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ISSUED: 1103 AM CDT WED APR 23 2014
Day 1 Surface Map Jump To Hydro Section Jump To Hydro Section
Day 2 Surface Map

Day 3 Surface Map


The next shortwave trough is near Nevada as shown by satellite water vapor imagery. As this feature drags a trough of low pressure over the area, there will be an increased chance of showers and thunderstorms tonight mainly confined to portions of north Texas west of the metroplex. This storm pattern will look similar to the pattern over the last few days with a cold front following the storms. However, the chance for lingering rains remains low into Thursday morning as the front stalls south of the metroplex. Any activity is expected to be isolated. Storms are also possible across the Texas coast today with the light offshore winds.

There is the chance of widespread significant rainfall for the WGRFC area starting later this weekend. The more reliable meteorological models have consistently advertised well-organized stronger Pacific storm moving across the California Coast and cross the Desert Southwest this weekend. These models are showing a favorable environment for the development of heavy rainfall over the eastern two thirds of the WGRFC area starting Sunday, and staying in the forecast through Monday.

We will continue to monitor this possible event and will update accordingly.


Day 1: 24-Hour Rainfall Total Day 2: 24-Hour Rainfall Total

For Today into Thursday morning, no significant Mean Areal Precipitation (MAP) amounts are forecast for the WGRFC area.

For Thursday into Friday morning, MAP amounts of 0.25 or less are forecast for northeast Texas.

Day 3: 24-Hour Rainfall Total Day 4-5: 48-Hour Rainfall Total

For Friday into Saturday morning, no significant MAP amounts are forecast for the WGRFC area.

For Saturday into Monday morning, MAP amounts of 0.25 to 1.50 inches are forecast for the eastern third of Texas with amounts increasing to the northeast through the upper Sabine basin.

5 Day Total Rainfall Forecast

The drought conditions continue to deteriorate over most of the region. Almost all of New Mexico and 82% of Texas remain in some level of drought category. In addition, 29% of Texas and 25% of New Mexico are in extreme drought. Statewide, in Texas, reservoirs are, on average, less than 65% full. This is below average for this time of year, with average being about 80% full. There is considerable variability across the state, with many of the reservoirs in the western half of the state below 50% full. Due to the dry soil moisture conditions, the rainfall forecast over the next 5 days will not be heavy enough to produce significant runoff. Mainstem river flooding is not expected.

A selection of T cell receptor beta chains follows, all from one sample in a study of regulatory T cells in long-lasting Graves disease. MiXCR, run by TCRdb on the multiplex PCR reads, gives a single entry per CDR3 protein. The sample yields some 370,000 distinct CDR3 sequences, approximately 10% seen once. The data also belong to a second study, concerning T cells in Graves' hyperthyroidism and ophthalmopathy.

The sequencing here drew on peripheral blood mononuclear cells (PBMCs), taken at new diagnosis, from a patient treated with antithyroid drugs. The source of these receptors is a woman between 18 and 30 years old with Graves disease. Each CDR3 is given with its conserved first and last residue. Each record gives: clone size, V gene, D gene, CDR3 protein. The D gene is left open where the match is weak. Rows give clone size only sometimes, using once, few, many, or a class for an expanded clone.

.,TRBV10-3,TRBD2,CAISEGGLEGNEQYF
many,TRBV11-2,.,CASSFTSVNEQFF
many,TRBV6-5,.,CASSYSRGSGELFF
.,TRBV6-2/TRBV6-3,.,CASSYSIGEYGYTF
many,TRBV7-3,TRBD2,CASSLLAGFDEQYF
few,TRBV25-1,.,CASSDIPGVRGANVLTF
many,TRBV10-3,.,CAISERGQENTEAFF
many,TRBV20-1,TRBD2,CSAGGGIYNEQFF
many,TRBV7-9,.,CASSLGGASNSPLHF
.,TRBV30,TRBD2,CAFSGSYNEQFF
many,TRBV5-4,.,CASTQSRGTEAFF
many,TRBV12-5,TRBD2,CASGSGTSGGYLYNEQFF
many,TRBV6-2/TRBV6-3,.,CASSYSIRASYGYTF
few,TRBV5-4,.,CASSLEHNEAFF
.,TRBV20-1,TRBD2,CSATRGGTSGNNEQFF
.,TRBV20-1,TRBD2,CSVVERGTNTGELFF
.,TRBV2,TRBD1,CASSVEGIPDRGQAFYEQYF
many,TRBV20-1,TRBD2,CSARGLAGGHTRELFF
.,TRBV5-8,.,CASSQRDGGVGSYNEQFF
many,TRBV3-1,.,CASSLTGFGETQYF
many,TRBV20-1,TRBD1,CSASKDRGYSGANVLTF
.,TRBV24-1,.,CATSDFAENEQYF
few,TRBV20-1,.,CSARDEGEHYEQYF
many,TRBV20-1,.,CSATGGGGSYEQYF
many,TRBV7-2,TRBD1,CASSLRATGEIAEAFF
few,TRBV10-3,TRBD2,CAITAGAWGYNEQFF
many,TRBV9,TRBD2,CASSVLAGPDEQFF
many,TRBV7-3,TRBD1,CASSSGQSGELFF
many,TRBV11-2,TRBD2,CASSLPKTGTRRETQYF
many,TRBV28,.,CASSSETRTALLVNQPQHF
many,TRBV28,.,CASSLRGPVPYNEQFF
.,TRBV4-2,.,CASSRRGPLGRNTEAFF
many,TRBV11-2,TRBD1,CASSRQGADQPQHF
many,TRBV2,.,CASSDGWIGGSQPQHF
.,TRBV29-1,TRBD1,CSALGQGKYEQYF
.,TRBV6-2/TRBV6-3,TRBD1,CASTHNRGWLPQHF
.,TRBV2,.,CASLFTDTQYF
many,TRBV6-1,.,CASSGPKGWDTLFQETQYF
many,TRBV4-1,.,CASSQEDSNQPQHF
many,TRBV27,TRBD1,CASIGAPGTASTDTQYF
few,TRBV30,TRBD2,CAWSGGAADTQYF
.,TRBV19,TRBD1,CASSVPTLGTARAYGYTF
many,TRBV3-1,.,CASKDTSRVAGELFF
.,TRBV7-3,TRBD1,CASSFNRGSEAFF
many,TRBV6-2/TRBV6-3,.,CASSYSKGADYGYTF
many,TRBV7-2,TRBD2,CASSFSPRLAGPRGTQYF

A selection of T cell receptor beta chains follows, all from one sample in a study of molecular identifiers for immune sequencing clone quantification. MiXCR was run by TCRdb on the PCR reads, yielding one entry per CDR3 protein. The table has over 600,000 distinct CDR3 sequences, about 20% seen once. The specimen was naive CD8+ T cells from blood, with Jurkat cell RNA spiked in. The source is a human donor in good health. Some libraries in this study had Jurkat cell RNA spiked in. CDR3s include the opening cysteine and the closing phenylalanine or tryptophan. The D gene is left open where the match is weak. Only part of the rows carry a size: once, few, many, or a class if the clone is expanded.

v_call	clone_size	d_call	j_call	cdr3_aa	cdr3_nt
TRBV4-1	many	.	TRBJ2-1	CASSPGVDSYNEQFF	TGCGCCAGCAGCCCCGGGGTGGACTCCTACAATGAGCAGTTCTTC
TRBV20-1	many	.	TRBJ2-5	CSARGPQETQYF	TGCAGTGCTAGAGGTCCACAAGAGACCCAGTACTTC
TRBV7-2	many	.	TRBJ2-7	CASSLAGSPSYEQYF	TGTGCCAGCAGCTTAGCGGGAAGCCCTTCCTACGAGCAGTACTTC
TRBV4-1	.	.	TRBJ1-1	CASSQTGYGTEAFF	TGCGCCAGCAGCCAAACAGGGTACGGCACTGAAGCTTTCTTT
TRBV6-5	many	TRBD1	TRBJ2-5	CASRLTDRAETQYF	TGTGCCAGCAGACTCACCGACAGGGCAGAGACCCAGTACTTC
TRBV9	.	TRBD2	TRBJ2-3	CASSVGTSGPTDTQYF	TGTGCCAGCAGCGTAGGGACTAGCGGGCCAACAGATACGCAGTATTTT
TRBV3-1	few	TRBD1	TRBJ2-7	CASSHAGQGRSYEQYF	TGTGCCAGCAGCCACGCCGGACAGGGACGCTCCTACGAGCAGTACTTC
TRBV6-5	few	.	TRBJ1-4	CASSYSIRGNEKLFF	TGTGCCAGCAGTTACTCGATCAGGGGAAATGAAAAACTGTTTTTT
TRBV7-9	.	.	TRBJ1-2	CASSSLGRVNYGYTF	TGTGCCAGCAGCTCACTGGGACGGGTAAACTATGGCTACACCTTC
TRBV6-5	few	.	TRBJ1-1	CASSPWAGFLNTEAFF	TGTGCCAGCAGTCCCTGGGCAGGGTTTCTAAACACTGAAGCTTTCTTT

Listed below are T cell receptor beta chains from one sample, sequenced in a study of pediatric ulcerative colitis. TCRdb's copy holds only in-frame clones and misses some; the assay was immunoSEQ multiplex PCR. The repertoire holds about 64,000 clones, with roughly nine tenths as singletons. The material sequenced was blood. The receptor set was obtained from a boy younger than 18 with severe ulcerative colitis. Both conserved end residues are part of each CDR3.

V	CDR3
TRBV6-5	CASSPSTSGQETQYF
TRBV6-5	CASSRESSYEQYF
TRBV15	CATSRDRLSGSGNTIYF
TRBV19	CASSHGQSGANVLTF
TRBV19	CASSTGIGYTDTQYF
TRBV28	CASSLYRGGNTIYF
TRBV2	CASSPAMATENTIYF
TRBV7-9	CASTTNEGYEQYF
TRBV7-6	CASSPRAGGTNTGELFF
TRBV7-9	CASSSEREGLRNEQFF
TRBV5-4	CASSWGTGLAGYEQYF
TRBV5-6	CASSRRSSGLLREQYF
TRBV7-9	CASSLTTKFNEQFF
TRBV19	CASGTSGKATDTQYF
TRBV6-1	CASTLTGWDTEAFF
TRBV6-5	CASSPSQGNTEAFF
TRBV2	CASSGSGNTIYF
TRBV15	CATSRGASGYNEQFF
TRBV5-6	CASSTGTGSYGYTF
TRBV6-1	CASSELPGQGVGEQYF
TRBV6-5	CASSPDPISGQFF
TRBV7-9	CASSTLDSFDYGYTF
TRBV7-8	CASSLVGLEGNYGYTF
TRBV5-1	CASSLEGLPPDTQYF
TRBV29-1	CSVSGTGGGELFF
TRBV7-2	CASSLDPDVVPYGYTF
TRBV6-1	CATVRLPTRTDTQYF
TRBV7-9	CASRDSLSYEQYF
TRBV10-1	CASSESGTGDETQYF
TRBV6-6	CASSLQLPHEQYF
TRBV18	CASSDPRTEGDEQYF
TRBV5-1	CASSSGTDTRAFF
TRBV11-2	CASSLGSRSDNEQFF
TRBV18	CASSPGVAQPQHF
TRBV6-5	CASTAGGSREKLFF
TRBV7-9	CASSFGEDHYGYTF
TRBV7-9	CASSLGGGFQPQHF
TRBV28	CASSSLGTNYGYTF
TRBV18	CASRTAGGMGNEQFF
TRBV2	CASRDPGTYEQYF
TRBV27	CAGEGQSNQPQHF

Current - Hydrology Of The Day
Current - Status Map

...Rio Grande Basin...
...Higher Flow Non-Flood Forecasts...
Amistad releases are elevating flows along the mainstem from Amistad downstream to Falcon Lake. No significant impacts are expected, although the river at Columbia Bridge (CBBT2) is fluctuating above an action level for pumps and livestock in the area. The duration of Amistad releases is unknown at this time.

...Remainder of WGRFC Basins...
No significant flooding is expected from rainfall forecast in the next 5 days. An event expected toward the end of the five day period is being monitored at this time, but timing and location shifts each model run make local forecast determinations difficult at this time.

12z-24 Hour Rainfall Accumulation Total
Excessive Rainfall Forecast

5 Day River Flood Outlook Potential
Drought Monitor

Drought Outlook


The following URLs (all lower case) provide additional graphical information on current and forecast hydrologic conditions, past and future precipitation, and drought and climate forecasts. This information is provided by a variety of National Weather Service, NOAA, and private sector entities.

For specific information on river conditions, refer to the AHPS pages from the local NWS offices at:

The Flood Potential Outlook can be viewed on our webpage at:

The West Gulf River Forecast Center is now on Facebook:

National Precipitation Analysis:

The forecast rainfall amounts (QPF) can be viewed on our webpage at:

The US Drought Assessment:

The latest on Reservoir Information for Texas:


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